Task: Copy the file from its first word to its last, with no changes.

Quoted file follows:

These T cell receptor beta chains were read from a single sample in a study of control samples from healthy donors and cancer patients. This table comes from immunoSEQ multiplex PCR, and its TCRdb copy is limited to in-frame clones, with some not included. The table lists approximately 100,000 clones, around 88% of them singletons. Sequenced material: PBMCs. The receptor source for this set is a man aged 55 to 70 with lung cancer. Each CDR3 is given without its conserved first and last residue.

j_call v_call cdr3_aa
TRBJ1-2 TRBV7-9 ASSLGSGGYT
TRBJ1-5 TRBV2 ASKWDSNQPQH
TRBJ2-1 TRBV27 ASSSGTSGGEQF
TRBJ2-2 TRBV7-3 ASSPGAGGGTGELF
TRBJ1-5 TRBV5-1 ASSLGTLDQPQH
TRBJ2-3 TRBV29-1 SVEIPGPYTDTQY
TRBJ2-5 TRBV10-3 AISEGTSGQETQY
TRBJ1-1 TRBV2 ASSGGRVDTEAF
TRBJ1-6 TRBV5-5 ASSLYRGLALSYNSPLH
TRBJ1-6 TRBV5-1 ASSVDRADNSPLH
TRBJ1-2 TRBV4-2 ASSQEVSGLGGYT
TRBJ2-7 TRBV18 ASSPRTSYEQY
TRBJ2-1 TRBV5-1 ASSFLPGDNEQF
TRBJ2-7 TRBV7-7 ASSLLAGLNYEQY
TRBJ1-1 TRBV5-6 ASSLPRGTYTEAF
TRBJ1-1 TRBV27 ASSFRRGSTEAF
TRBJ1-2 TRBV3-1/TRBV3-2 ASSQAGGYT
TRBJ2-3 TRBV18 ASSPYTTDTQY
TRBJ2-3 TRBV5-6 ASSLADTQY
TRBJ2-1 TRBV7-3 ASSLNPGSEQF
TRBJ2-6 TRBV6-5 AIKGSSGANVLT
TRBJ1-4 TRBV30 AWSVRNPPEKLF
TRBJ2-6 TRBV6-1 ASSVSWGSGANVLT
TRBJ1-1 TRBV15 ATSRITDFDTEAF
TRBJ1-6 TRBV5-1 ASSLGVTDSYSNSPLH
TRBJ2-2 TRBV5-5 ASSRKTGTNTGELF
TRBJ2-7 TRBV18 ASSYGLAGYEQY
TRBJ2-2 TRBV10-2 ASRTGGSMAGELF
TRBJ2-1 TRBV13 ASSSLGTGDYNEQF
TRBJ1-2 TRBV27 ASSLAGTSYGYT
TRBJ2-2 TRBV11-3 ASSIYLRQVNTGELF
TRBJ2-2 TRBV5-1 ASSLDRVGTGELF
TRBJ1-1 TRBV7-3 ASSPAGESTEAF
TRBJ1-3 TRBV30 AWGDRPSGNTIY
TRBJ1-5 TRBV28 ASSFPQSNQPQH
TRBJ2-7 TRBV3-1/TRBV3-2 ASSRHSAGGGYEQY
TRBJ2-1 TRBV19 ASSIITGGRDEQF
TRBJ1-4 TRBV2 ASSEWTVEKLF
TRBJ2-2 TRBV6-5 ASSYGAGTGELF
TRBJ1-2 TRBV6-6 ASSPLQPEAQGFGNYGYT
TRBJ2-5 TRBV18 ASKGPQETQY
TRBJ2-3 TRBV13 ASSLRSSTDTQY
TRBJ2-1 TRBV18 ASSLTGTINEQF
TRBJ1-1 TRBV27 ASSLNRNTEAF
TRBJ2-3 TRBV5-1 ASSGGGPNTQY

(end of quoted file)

These T cell receptor beta chains were read from a single sample in a study of control samples from healthy donors and cancer patients. This table comes from immunoSEQ multiplex PCR, and its TCRdb copy is limited to in-frame clones, with some not included. The table lists approximately 100,000 clones, around 88% of them singletons. Sequenced material: PBMCs. The receptor source for this set is a man aged 55 to 70 with lung cancer. Each CDR3 is given without its conserved first and last residue.

j_call v_call cdr3_aa
TRBJ1-2 TRBV7-9 ASSLGSGGYT
TRBJ1-5 TRBV2 ASKWDSNQPQH
TRBJ2-1 TRBV27 ASSSGTSGGEQF
TRBJ2-2 TRBV7-3 ASSPGAGGGTGELF
TRBJ1-5 TRBV5-1 ASSLGTLDQPQH
TRBJ2-3 TRBV29-1 SVEIPGPYTDTQY
TRBJ2-5 TRBV10-3 AISEGTSGQETQY
TRBJ1-1 TRBV2 ASSGGRVDTEAF
TRBJ1-6 TRBV5-5 ASSLYRGLALSYNSPLH
TRBJ1-6 TRBV5-1 ASSVDRADNSPLH
TRBJ1-2 TRBV4-2 ASSQEVSGLGGYT
TRBJ2-7 TRBV18 ASSPRTSYEQY
TRBJ2-1 TRBV5-1 ASSFLPGDNEQF
TRBJ2-7 TRBV7-7 ASSLLAGLNYEQY
TRBJ1-1 TRBV5-6 ASSLPRGTYTEAF
TRBJ1-1 TRBV27 ASSFRRGSTEAF
TRBJ1-2 TRBV3-1/TRBV3-2 ASSQAGGYT
TRBJ2-3 TRBV18 ASSPYTTDTQY
TRBJ2-3 TRBV5-6 ASSLADTQY
TRBJ2-1 TRBV7-3 ASSLNPGSEQF
TRBJ2-6 TRBV6-5 AIKGSSGANVLT
TRBJ1-4 TRBV30 AWSVRNPPEKLF
TRBJ2-6 TRBV6-1 ASSVSWGSGANVLT
TRBJ1-1 TRBV15 ATSRITDFDTEAF
TRBJ1-6 TRBV5-1 ASSLGVTDSYSNSPLH
TRBJ2-2 TRBV5-5 ASSRKTGTNTGELF
TRBJ2-7 TRBV18 ASSYGLAGYEQY
TRBJ2-2 TRBV10-2 ASRTGGSMAGELF
TRBJ2-1 TRBV13 ASSSLGTGDYNEQF
TRBJ1-2 TRBV27 ASSLAGTSYGYT
TRBJ2-2 TRBV11-3 ASSIYLRQVNTGELF
TRBJ2-2 TRBV5-1 ASSLDRVGTGELF
TRBJ1-1 TRBV7-3 ASSPAGESTEAF
TRBJ1-3 TRBV30 AWGDRPSGNTIY
TRBJ1-5 TRBV28 ASSFPQSNQPQH
TRBJ2-7 TRBV3-1/TRBV3-2 ASSRHSAGGGYEQY
TRBJ2-1 TRBV19 ASSIITGGRDEQF
TRBJ1-4 TRBV2 ASSEWTVEKLF
TRBJ2-2 TRBV6-5 ASSYGAGTGELF
TRBJ1-2 TRBV6-6 ASSPLQPEAQGFGNYGYT
TRBJ2-5 TRBV18 ASKGPQETQY
TRBJ2-3 TRBV13 ASSLRSSTDTQY
TRBJ2-1 TRBV18 ASSLTGTINEQF
TRBJ1-1 TRBV27 ASSLNRNTEAF
TRBJ2-3 TRBV5-1 ASSGGGPNTQY